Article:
Holiday with the gas tax? Not so fast, says Washington, DC tax think tank


When Pennsylvania Gov. Tom Wolf welcomed President Joe Biden‘s plan to ban Russian energy imports to the US in response to President Vladimir Putin’s invasion of Ukraine, he also announced his support for a so-called federal gas tax holiday until 2022 Prices at the pump to explode.

Wolf said he signed a letter sent along with the governors of Michigan, Wisconsin, Colorado, New Mexico and Minnesota to congressional leaders in support of the federal tax holiday.

“At a time when people are directly affected by rising prices for basic necessities, a federal gas tax holiday is one tool in the toolbox to bring down costs for Americans,” the governors wrote. “We support federal legislation to counter rising gas prices by suspending the federal gas tax through the end of the year.”

But a senior policy adviser at the Tax Foundation, a Washington, DC-based think tank founded in 1937 by a group of prominent businessmen, doesn’t think the plan would help in the long run.

In fact, Ulrik Boesen, senior policy analyst at the foundation, said the tax exemption would likely hurt Americans more than it would help them.

“Basically, we don’t like this proposal,” said Boesen. “In reality, the state gas tax is only 18.4 cents per gallon.

“In addition, at the federal level, the gas tax contributes the majority of the funds for federal road financing of bridges and road construction. If you take that away for a period of time, you end up having to fill that money with more deficit spending,” he said.

More deficit spending would likely “increase the nation’s inflationary pressures,” Boesen said.

The staggering prices at the pump are also prompting some state legislators to act in Michigan and Pennsylvania, where Republican lawmakers announced proposals to suspend or cut state gas taxes.

“In the past few days, we’ve seen gas prices rise to historic levels,” Pennsylvania Senate President Jake Corman told Pro Tempore, a Republican running for governor, in a memo released after fellow supporters for the legislation seeks. “We must do everything we can to address this now at the state government level and offer our support to hard-working families.”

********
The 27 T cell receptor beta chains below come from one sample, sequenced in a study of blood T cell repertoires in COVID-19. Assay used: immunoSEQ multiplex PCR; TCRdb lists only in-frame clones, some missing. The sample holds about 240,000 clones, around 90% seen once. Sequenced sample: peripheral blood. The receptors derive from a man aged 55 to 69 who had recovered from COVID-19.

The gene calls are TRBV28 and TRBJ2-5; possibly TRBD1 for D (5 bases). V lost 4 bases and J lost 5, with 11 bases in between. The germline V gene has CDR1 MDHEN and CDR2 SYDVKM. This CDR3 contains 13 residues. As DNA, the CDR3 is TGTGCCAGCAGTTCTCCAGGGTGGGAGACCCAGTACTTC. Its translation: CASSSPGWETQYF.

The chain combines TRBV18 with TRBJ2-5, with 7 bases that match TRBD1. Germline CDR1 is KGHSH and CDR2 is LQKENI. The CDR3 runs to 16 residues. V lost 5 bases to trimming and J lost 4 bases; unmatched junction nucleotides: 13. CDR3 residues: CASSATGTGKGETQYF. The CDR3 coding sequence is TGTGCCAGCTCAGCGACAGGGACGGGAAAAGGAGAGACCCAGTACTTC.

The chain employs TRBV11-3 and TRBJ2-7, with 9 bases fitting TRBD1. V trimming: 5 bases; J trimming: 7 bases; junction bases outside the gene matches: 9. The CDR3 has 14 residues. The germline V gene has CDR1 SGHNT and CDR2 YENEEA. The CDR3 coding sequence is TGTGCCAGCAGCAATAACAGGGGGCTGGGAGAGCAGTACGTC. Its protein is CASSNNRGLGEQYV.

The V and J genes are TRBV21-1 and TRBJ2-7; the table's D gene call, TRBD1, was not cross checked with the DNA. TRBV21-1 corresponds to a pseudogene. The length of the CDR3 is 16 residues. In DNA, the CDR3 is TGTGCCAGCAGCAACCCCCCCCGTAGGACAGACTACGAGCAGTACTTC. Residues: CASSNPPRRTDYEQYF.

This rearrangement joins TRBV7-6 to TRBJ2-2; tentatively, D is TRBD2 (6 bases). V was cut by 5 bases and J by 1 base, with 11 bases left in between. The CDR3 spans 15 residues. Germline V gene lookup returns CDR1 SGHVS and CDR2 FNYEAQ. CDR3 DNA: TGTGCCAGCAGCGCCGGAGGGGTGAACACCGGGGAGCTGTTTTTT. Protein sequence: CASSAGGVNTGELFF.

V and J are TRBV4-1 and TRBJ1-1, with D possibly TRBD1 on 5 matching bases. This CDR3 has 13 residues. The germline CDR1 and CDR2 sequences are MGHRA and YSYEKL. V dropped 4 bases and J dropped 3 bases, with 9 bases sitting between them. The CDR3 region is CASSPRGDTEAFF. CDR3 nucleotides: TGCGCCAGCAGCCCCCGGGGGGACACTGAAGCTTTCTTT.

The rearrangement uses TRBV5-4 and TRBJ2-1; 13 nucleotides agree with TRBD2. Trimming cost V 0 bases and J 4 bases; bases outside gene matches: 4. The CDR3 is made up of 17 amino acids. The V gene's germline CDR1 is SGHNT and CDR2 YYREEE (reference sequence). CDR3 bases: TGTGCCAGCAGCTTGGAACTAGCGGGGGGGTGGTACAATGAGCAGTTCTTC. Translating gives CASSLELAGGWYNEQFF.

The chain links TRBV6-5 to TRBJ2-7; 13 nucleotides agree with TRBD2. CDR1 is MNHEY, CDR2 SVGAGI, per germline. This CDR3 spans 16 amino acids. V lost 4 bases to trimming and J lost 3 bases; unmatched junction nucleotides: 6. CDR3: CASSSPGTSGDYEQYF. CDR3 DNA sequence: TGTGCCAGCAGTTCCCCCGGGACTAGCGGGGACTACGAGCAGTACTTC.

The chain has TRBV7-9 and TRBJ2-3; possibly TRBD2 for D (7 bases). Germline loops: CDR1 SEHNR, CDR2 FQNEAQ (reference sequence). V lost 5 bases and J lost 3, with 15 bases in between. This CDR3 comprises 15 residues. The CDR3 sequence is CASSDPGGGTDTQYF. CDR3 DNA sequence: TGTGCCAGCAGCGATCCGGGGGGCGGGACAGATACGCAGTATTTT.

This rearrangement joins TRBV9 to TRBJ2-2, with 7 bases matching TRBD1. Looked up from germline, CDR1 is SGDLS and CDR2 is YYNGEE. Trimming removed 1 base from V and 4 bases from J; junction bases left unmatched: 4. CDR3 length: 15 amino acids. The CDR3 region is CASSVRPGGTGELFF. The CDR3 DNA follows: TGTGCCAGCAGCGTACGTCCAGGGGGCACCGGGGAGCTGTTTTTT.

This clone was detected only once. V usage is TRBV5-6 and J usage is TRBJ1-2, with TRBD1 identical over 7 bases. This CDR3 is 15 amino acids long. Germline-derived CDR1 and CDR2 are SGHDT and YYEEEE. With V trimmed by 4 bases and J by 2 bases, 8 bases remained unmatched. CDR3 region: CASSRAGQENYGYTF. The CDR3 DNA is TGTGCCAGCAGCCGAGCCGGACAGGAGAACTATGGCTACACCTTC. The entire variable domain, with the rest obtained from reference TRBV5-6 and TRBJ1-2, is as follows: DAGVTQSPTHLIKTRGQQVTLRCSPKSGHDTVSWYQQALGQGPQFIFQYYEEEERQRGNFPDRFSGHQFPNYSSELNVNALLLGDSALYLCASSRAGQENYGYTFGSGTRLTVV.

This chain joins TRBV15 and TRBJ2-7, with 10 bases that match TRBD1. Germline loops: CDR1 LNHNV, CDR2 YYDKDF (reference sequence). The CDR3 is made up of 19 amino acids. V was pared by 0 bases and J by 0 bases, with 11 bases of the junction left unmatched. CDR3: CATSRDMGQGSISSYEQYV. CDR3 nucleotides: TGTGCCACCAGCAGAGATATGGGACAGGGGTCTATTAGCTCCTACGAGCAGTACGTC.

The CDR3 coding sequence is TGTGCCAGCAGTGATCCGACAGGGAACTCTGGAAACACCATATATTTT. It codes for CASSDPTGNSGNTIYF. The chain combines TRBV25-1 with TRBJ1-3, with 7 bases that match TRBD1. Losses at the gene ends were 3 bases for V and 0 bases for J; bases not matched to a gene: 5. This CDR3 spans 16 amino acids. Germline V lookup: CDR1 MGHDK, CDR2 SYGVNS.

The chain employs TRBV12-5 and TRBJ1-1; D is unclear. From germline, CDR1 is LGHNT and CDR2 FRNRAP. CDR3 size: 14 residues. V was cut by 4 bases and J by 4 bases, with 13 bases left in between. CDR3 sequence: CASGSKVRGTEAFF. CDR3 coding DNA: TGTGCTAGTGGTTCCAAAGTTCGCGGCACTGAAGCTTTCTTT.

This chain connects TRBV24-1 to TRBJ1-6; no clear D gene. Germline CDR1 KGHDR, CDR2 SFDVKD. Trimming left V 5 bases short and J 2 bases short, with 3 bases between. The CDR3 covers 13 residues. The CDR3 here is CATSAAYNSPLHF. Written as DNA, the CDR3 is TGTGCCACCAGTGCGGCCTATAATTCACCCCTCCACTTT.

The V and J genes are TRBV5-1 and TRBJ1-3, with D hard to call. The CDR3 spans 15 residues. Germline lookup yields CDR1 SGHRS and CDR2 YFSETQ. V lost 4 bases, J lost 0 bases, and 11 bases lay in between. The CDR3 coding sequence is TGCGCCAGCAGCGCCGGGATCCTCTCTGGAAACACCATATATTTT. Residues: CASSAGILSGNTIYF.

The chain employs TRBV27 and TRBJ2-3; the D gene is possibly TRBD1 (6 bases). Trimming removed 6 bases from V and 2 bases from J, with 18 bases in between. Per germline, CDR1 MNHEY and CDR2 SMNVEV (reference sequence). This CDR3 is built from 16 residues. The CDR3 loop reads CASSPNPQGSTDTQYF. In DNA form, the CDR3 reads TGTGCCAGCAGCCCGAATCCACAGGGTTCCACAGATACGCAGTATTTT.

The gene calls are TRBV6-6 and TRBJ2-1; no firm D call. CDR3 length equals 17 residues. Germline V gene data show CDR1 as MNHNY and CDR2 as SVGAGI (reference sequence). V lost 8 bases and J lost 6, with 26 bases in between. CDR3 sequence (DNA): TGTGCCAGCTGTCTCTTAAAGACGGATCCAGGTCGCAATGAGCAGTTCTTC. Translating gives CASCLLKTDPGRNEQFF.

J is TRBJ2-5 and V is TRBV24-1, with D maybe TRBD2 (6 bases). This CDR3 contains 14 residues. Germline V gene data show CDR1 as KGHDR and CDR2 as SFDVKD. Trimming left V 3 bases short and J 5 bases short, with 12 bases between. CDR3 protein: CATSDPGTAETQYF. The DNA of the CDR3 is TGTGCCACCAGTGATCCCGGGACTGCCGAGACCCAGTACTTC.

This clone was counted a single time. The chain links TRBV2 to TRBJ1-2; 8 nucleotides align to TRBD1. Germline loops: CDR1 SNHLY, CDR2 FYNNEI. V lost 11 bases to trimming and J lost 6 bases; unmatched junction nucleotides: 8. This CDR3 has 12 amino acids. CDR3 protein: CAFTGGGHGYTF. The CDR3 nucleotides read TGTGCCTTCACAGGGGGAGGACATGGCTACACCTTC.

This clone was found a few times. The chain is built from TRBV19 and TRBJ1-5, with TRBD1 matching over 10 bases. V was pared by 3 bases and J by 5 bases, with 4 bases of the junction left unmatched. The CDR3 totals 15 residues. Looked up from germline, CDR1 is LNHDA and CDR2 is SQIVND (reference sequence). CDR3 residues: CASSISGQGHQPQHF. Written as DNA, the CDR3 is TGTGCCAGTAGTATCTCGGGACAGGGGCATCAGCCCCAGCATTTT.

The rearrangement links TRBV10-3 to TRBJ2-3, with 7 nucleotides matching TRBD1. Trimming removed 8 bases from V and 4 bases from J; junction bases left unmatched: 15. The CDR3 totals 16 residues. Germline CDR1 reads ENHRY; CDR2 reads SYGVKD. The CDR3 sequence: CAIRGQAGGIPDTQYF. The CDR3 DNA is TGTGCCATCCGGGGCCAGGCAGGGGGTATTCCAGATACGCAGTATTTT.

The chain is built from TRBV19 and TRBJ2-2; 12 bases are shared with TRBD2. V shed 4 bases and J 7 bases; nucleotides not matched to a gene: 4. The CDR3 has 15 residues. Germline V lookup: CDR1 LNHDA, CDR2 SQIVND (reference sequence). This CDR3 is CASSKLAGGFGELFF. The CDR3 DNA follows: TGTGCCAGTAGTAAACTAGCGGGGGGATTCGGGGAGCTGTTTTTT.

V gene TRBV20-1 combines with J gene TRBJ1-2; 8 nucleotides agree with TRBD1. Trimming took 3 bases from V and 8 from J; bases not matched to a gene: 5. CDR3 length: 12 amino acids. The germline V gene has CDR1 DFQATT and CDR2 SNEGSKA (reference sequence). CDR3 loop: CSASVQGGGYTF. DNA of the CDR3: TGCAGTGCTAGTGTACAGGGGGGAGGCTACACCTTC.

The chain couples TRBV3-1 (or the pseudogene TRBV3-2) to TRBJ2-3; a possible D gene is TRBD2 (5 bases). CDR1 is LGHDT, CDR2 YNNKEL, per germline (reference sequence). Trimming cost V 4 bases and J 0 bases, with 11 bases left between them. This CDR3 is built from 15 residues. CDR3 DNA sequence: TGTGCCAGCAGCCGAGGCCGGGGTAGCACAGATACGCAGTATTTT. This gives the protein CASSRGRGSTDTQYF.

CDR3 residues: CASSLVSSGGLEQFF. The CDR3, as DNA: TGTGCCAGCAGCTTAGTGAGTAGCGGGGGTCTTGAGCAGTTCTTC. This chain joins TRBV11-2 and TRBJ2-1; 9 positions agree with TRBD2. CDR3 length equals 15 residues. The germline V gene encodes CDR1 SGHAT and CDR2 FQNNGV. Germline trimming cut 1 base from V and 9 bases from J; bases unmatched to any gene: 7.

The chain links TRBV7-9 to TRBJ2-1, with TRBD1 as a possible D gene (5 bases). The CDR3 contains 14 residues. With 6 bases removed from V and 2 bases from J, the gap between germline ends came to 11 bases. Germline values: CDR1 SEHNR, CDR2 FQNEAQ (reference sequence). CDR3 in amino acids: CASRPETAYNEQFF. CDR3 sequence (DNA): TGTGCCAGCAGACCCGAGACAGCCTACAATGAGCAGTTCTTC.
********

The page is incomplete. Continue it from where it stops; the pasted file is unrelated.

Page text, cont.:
Pennsylvania’s gas tax of 58.7 cents a gallon is the nation’s highest, just ahead of California’s. Corman said he would introduce legislation for a reduction of about a third by the end of the year. The lost revenue would be offset by channeling $500 million in federal COVID-19 relief assistance to the state police and issuing $650 million in bonds to ensure infrastructure projects continue to be funded.

Local Unity Township Supervisor Mike O’Barto also posed questions about Wolf’s suggestions on a community blog in Latrobe.

He pointed out that Pennsylvania has one of the highest gas taxes in the country and residents should consult government leaders about those revenues.

The state gas tax, along with vehicle license fees, brings in about $4.5 billion, with about $2.7 billion for roads and bridges, $1.8 billion for state police, highway and driver and vehicle services are used, O’Barto noted.

O’Barto reached out his comments Wednesday, saying if the state enacted a temporary holiday on a portion of the state gas taxes through the end of 2022, “I would be willing to ask the governor and our lawmakers to do so if that’s the Case would be saving money…at the pump.

“But at the same time, we would probably get less tax on liquid fuels in 2023. We use liquid fuel money like most municipalities do for salt, asphalt and pavement,” he said.

“But when gas is over $5 a gallon, I don’t know how people are going to do it. I think the government should step up and take some responsibility,” O’Barto said.

Although average gas prices are at record levels, adjusted for inflation, they are not yet the highest Americans have paid. The previous record high of $4.10 a gallon in July 2008 would be about $5.24 in today’s dollars.

Proposals to suspend gas taxes are based on the assumption that the savings would be passed on to consumers.

The Associated Press contributed to this report.

Paul Peirce is a Contributor to the Tribune Review. You can contact Paul at 724-850-2860, [email protected] or via Twitter .


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